NEW YORK - AT&T Inc. will donate $100 million over four years to programs aimed at boosting high-school graduation rates, Chief Executive Randall Stephenson is to announce Thursday.
"Far too many students are dropping out of high school in this country — one every 26 seconds — creating a serious threat to our nation's global economic leadership," Stephenson said in a statement ahead of a speech at the Economic Club of Chicago on Thursday.
AT&T will devote the money to schools and nonprofit organizations and fund research and community "dropout prevention summits" run by America's Promise Alliance, a coalition of nonprofits and corporations that was founded by Colin Powell.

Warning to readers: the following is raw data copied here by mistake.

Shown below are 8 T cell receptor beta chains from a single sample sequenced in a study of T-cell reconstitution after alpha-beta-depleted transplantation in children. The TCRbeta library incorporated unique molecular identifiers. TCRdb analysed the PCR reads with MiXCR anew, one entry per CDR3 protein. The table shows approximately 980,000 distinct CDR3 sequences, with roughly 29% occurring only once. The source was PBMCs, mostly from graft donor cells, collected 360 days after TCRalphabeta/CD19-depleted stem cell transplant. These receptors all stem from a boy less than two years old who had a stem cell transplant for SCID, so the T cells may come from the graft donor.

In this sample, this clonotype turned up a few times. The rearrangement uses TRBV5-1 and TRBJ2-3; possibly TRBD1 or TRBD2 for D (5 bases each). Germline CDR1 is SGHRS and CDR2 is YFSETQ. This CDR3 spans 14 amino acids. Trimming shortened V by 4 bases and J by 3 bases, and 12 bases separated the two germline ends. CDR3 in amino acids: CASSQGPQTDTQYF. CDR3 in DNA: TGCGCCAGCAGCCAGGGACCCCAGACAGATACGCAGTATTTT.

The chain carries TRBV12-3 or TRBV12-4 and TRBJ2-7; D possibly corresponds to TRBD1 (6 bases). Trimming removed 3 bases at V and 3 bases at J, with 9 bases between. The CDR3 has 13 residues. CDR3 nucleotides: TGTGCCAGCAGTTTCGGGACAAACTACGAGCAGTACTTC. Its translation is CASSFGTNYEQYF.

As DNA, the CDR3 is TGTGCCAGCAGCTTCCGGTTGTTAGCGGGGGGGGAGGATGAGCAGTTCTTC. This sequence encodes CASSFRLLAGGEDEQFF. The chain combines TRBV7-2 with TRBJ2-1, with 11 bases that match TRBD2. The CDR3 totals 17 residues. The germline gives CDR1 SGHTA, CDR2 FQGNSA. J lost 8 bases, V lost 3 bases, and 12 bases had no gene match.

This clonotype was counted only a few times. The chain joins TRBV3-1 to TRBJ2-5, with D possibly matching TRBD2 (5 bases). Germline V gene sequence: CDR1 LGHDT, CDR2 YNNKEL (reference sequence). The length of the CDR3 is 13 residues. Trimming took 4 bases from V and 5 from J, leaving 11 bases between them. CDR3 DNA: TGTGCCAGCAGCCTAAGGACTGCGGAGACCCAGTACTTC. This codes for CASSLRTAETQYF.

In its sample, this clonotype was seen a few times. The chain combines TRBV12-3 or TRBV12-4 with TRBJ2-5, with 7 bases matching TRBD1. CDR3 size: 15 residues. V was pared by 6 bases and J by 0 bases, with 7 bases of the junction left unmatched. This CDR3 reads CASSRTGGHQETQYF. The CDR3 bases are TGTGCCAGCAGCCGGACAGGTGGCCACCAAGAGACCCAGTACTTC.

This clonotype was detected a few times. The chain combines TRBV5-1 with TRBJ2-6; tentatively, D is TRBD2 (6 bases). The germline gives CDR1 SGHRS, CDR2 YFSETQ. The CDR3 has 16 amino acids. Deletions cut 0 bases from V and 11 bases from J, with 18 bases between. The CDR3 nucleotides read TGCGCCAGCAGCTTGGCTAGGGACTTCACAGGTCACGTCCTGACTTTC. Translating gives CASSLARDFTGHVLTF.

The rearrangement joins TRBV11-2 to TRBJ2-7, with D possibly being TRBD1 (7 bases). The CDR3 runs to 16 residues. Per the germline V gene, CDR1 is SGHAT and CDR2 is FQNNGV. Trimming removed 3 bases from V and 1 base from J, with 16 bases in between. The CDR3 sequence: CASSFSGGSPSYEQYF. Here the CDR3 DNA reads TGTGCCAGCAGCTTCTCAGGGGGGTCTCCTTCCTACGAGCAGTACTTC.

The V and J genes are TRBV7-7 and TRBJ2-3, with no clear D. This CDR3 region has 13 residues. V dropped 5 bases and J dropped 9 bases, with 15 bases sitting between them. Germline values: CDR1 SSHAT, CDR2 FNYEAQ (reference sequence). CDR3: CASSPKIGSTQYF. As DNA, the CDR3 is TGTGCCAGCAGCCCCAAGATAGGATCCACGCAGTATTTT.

AT&T will also give 100,000 students the opportunity to "shadow" AT&T employees on the job, "to give them a firsthand look at the skills they will need to succeed," the company said. The cost of the 400,000 AT&T employee hours to be devoted to this program are not included in the $100 million pledge.
The job shadowing program will be administered by Junior Achievement, a member of the National Job Shadow Coalition.
Stephenson cited a recent study by Editorial Projects in Education, a Bethesda, Md., nonprofit organization, that found that nearly one-third of U.S. high school students drop out before graduating.
The study has been criticized as exaggerating the problem. The Department of Education's study of census data said 9 percent of 16- to 24-year olds were not in school and lacked a high-school diploma in 2005. That number is down from 15 percent in 1972.